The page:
Describe how and why knowledge increases wonder. What are some key moments, memories, or experiences in your life that confirms the idea that knowledge increases wonder? You’re welcome to refer to and address any of our assigned readings (Essay Sample)
The essay has to have personality to it and some quotes from the book science of the magical by Matt Kaplan. Talk about sports like lacrosse and football. Done before 11:59pm. Thank you so much.source..
The tension between knowledge and wonder
More than three centuries B.C., the Greek philosopher Plato said that the principle of philosophy was wonder; the first manifestation of something intangible that moved human beings towards reality. By today, wonder has enabled humans to achieve the unthinkable; humans have visited the moon severally, we can explain why the sky appears blue, and have classified the earth into definite layers. Despite amassing such huge volume of knowledge, human beings keep on wondering about their environment. Using concepts illustrated in “Science of the Magical: From the Holy Grail to Love Potions to Superpowers,” this paper examines how and why knowledge increases wonder.
How and Why Knowledge Increases Wonder.
Life has so much to offer, that is enough to leave one wondering why and how things happen. Anything not known to you will keep your mind at peace until that moment you get to know it and boom, the wondering starts. Surprisingly, the more you continue to learn through life experiences and memories, the more you begin to wonder. Many questions than answers linger your mind like never before. The world in itself is a wonder ranging from the beautiful, wonderful and fearful creation to the colorful nature hence the saying “the wonders of the world.” That’s why people will never stop going to their dream destinations across the world to find answers to their wonders only to return home more surprised.
As people learn new things, they realize there is much more of the unknown to discover. They start wondering, which enhances their quest for knowledge. Kaplan explains this phenomenon by stating that “We have an insatiable appetite for comprehending the world around us. When we see things that we do not understand, our brains immediately go to work trying to make sense of them,” (p. 3). I have experienced wonder first-hand, which pushed me to great heights in search of more knowledge. Some years ago while exploring the background of Lacrosse, I came across the following statement; “Lacrosse, considered to be America’s first sport, was born of the North American Indian, christened by the French, and adapted and raised by the Canadians” (Henry Lacrosse Association). Immediately, I started wondering, if lacrosse is the first sport to be play in America, why is it not mainstream sports like basketball and American football? Who play the lacrosse in America?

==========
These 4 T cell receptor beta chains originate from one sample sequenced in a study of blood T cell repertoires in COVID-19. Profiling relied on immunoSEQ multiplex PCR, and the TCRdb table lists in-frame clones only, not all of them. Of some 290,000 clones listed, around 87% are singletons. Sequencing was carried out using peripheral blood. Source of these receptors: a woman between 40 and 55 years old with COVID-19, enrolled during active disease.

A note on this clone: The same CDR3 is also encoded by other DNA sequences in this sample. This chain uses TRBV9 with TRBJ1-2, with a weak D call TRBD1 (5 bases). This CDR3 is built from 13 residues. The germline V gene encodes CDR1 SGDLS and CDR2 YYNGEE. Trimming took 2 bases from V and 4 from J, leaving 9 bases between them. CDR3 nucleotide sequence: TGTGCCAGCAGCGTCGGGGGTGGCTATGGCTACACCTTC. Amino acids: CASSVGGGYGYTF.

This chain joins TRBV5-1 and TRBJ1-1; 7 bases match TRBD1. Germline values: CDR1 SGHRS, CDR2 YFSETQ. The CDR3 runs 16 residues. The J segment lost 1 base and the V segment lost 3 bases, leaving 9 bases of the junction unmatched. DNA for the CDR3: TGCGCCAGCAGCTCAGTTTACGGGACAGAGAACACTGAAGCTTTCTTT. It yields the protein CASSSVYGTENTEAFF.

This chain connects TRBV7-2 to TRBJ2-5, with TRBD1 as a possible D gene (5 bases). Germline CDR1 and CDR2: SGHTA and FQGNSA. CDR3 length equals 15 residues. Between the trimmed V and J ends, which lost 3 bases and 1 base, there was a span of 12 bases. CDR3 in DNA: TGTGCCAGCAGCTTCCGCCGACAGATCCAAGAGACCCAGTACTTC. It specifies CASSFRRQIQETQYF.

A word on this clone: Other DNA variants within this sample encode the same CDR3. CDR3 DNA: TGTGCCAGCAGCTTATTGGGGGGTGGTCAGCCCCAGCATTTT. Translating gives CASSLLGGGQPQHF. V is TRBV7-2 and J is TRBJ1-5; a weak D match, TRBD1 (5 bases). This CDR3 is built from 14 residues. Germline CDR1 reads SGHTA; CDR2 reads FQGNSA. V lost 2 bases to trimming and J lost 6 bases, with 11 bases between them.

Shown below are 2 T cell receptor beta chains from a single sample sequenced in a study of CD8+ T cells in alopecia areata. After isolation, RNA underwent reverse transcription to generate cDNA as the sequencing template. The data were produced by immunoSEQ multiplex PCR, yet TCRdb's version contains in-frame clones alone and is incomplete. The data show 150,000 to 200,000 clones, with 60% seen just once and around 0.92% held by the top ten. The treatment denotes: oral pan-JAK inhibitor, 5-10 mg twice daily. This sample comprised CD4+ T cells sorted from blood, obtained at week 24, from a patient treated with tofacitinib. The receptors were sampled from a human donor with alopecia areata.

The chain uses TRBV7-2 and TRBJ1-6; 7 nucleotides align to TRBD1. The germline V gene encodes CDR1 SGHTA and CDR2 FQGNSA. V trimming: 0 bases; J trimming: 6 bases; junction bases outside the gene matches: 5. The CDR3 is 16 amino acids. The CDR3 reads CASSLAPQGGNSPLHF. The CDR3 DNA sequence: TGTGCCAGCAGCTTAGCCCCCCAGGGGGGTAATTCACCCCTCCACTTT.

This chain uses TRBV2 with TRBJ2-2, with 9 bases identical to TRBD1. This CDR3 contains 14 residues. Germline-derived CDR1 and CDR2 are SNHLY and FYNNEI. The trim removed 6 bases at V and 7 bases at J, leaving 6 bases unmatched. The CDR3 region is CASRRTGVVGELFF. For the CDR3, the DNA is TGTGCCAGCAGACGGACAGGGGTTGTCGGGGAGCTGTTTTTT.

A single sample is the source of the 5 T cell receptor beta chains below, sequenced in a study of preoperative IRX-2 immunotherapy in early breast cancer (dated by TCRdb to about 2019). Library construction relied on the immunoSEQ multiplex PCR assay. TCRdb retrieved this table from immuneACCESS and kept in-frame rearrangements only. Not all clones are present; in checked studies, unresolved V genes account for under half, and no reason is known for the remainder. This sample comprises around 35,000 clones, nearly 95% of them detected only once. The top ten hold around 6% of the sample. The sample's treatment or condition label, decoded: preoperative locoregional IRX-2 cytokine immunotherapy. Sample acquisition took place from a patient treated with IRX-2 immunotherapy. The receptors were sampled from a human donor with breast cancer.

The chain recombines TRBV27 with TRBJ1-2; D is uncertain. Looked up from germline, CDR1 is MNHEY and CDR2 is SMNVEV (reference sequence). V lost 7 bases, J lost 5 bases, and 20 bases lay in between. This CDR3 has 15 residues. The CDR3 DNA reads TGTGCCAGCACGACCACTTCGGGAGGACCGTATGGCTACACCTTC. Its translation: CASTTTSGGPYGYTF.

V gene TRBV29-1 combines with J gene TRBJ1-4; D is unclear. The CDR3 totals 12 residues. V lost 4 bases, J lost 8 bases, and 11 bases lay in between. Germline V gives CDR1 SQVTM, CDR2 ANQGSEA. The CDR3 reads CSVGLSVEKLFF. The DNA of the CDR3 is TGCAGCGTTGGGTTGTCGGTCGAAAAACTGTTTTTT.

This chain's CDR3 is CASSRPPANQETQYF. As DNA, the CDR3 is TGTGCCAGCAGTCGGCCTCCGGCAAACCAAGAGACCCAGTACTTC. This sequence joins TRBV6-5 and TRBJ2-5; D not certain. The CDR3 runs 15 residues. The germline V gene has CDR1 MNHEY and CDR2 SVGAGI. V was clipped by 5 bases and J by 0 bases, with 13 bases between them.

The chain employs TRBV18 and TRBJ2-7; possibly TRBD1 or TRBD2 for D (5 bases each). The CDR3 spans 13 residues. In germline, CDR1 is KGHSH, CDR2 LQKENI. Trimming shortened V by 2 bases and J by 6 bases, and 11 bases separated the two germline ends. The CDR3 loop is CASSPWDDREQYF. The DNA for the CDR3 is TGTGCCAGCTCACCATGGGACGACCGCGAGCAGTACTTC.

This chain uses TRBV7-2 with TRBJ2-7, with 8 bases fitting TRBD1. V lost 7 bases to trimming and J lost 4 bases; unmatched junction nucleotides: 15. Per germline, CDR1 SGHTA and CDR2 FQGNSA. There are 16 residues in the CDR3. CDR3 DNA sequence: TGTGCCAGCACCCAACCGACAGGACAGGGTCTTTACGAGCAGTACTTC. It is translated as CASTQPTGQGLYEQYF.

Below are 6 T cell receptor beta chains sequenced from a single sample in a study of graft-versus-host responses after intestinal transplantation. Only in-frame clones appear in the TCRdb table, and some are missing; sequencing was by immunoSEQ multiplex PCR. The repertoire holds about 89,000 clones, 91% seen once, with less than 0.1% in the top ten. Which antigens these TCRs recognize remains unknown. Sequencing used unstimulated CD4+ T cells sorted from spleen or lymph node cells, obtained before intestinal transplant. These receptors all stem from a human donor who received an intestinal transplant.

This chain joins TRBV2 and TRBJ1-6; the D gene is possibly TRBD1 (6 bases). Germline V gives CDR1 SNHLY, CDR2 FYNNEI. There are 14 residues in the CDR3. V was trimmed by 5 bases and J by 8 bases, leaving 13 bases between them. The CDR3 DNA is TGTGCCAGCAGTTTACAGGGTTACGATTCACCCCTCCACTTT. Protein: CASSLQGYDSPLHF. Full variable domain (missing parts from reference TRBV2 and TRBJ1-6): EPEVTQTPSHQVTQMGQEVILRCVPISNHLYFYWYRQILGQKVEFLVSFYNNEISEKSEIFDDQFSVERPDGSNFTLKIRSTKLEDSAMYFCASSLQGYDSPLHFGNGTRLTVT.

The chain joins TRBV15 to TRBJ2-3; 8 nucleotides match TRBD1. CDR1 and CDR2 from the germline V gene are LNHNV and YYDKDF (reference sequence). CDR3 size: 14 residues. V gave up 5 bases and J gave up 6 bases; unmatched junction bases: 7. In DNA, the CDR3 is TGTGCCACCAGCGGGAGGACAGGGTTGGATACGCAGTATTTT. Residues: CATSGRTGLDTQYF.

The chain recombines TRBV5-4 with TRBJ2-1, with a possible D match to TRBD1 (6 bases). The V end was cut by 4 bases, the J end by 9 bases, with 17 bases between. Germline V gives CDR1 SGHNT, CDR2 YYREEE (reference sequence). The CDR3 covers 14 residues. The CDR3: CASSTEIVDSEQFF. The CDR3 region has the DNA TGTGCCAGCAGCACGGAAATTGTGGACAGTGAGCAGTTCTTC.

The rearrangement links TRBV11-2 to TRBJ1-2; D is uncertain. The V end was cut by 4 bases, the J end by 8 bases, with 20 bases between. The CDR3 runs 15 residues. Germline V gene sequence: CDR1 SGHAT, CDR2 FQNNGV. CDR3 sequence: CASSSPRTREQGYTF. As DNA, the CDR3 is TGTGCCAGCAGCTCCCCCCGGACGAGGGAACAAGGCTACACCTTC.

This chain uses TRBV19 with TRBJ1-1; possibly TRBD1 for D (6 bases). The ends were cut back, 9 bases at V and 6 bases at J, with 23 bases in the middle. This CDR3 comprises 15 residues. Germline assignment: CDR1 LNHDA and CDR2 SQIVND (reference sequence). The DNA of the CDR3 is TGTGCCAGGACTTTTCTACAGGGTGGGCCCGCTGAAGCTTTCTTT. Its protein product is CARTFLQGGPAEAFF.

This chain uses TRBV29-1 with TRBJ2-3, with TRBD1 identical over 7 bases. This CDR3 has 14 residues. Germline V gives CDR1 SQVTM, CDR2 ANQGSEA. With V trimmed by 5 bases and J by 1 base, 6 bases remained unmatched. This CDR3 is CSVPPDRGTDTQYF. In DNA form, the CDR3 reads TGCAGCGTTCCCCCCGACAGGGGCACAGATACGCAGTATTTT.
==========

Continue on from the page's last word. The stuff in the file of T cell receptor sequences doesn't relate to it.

Knowledge tends to increase wonder. Knowledge refers to facts, skills, and information acquired through experience or education and can be theoretical or practical understanding of a subject. Wonder is an inner desire to learn that is dormant in a human being and has to be awakened (L’Ecuyer). As the knowledge increases, wonder also increases as Charles Morgan quotes, “As knowledge increases, wonder deepens,” (Goodreads). This means as people gain more knowledge in life, the more they grow eager to know more. The gained knowledge, in most cases, stirs up questions about a particular field of learning. Therefore, the learner becomes agitated to know more and get solutions to the questions arising.
Knowledge can increase wonder in cases where we don’t understand things existing in the world. The knowledge of science increases wonder because of its various aspects. Knowledge is contextual and can be re-used. Here, knowledge can be evoked by situations and events. These situations and events may be amazing hence arousing wonder.
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